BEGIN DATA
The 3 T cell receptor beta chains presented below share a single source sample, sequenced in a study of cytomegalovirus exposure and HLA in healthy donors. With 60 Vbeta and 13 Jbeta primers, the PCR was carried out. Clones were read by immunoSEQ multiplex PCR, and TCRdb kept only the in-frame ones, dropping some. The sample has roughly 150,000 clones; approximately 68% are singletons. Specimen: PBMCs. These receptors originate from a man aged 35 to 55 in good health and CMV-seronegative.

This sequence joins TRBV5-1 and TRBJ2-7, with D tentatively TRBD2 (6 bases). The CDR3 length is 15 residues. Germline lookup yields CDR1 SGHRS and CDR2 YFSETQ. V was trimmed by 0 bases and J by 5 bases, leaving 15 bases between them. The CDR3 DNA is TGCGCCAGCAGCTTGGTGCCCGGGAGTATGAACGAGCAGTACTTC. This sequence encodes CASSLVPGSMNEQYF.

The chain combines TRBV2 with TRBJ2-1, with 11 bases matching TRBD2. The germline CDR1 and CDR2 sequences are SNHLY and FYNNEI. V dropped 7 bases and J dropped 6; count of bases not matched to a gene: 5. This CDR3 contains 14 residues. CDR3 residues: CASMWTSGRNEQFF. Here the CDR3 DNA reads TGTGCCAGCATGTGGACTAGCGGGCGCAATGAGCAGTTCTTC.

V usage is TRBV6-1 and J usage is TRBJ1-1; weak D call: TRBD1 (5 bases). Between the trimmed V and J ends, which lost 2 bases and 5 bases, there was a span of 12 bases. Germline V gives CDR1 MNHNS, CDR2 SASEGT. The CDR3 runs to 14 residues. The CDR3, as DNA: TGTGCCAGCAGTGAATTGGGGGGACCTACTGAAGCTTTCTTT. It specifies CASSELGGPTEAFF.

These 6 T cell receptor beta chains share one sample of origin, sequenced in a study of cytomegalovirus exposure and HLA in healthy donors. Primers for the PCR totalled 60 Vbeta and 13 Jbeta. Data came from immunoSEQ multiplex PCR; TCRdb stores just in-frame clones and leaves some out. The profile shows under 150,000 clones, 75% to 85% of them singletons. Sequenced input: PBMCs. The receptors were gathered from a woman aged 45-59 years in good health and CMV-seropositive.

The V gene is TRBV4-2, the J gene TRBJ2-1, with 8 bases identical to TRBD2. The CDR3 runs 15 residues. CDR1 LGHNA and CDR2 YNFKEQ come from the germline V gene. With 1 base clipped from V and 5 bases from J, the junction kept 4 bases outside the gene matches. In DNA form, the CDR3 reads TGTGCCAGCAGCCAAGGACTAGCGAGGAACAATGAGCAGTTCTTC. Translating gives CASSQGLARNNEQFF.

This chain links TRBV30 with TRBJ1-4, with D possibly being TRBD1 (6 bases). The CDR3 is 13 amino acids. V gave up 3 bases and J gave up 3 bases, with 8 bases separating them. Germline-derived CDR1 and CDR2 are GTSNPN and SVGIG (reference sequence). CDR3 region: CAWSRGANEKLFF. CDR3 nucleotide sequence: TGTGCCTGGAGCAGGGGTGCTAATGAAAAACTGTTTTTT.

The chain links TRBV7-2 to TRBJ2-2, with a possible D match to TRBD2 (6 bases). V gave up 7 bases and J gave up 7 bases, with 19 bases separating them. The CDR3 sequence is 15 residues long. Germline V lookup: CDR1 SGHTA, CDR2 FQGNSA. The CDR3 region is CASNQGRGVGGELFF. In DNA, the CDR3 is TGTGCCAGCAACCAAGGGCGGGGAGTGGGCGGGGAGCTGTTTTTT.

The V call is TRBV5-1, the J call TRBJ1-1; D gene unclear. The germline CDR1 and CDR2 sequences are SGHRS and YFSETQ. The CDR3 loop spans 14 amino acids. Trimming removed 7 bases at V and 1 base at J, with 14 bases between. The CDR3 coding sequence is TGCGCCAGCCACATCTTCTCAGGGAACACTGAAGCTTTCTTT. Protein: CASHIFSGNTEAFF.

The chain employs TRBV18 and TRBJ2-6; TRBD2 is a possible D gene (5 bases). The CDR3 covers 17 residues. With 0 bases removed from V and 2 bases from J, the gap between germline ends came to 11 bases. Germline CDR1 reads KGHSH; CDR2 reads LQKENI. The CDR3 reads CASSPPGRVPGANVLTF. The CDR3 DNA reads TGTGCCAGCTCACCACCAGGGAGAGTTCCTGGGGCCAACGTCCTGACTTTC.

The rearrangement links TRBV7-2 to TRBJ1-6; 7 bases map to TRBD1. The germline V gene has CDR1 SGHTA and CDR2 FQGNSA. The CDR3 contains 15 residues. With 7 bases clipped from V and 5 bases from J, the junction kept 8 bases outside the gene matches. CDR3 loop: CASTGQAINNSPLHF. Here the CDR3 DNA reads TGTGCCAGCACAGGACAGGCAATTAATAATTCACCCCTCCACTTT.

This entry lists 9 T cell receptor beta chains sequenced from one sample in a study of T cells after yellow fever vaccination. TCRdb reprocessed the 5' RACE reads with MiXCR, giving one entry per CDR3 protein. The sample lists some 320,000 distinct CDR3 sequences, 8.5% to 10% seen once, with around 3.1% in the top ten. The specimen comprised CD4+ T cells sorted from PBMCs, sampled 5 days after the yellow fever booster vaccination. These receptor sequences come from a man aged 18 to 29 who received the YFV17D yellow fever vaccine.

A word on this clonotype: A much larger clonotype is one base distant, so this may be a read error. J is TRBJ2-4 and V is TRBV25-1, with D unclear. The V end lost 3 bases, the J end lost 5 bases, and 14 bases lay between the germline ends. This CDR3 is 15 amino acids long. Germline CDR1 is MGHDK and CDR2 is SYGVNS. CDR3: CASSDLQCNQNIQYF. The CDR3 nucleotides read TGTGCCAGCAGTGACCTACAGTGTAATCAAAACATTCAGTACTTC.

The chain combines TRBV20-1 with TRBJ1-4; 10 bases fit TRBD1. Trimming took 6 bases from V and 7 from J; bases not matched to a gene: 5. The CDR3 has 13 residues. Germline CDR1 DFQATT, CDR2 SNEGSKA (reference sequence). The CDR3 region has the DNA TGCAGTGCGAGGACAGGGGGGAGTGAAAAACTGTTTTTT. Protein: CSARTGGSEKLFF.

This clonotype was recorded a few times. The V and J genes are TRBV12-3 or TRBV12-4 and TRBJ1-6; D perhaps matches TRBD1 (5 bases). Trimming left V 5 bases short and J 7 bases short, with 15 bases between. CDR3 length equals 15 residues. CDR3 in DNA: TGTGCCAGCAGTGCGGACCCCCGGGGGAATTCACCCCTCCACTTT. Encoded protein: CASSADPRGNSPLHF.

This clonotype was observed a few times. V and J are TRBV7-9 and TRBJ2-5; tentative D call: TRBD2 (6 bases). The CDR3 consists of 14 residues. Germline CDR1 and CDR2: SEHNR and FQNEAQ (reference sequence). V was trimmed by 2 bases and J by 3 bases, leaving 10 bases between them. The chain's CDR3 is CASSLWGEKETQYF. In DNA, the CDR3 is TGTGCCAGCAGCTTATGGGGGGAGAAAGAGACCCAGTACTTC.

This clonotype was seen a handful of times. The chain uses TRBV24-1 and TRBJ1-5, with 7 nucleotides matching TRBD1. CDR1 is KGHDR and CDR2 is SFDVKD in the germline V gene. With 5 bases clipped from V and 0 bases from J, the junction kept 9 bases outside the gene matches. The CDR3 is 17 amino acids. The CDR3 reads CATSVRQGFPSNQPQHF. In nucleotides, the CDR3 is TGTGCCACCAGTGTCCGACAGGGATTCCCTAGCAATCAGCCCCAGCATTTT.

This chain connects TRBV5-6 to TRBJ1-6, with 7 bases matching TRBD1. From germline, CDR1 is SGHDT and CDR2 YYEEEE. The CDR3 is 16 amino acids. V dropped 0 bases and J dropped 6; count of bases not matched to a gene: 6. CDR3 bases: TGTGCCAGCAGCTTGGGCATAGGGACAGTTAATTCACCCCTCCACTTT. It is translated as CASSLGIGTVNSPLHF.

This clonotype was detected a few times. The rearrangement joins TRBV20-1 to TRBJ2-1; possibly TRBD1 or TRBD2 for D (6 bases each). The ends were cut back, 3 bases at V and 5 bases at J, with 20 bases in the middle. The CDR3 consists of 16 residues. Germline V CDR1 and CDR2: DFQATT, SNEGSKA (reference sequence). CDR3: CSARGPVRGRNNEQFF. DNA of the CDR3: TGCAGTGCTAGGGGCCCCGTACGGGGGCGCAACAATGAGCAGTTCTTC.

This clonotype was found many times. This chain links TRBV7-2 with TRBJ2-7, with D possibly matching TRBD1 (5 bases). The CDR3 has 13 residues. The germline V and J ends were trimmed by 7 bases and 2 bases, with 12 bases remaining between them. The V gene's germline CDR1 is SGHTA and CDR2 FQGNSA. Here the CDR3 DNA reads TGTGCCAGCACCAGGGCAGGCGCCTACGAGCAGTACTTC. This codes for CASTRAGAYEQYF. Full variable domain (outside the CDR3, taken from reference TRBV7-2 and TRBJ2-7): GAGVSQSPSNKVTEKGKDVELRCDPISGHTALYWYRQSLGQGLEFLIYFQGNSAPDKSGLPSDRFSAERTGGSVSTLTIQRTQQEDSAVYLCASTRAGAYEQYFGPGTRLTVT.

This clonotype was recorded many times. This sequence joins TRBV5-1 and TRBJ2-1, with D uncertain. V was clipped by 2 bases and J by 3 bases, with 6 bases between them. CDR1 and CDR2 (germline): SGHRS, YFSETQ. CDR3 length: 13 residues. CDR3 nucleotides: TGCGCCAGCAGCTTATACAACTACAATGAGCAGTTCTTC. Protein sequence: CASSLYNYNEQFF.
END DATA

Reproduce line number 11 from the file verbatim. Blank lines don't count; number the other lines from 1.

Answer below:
The rearrangement links TRBV7-2 to TRBJ1-6; 7 bases map to TRBD1. The germline V gene has CDR1 SGHTA and CDR2 FQGNSA. The CDR3 contains 15 residues. With 7 bases clipped from V and 5 bases from J, the junction kept 8 bases outside the gene matches. CDR3 loop: CASTGQAINNSPLHF. Here the CDR3 DNA reads TGTGCCAGCACAGGACAGGCAATTAATAATTCACCCCTCCACTTT.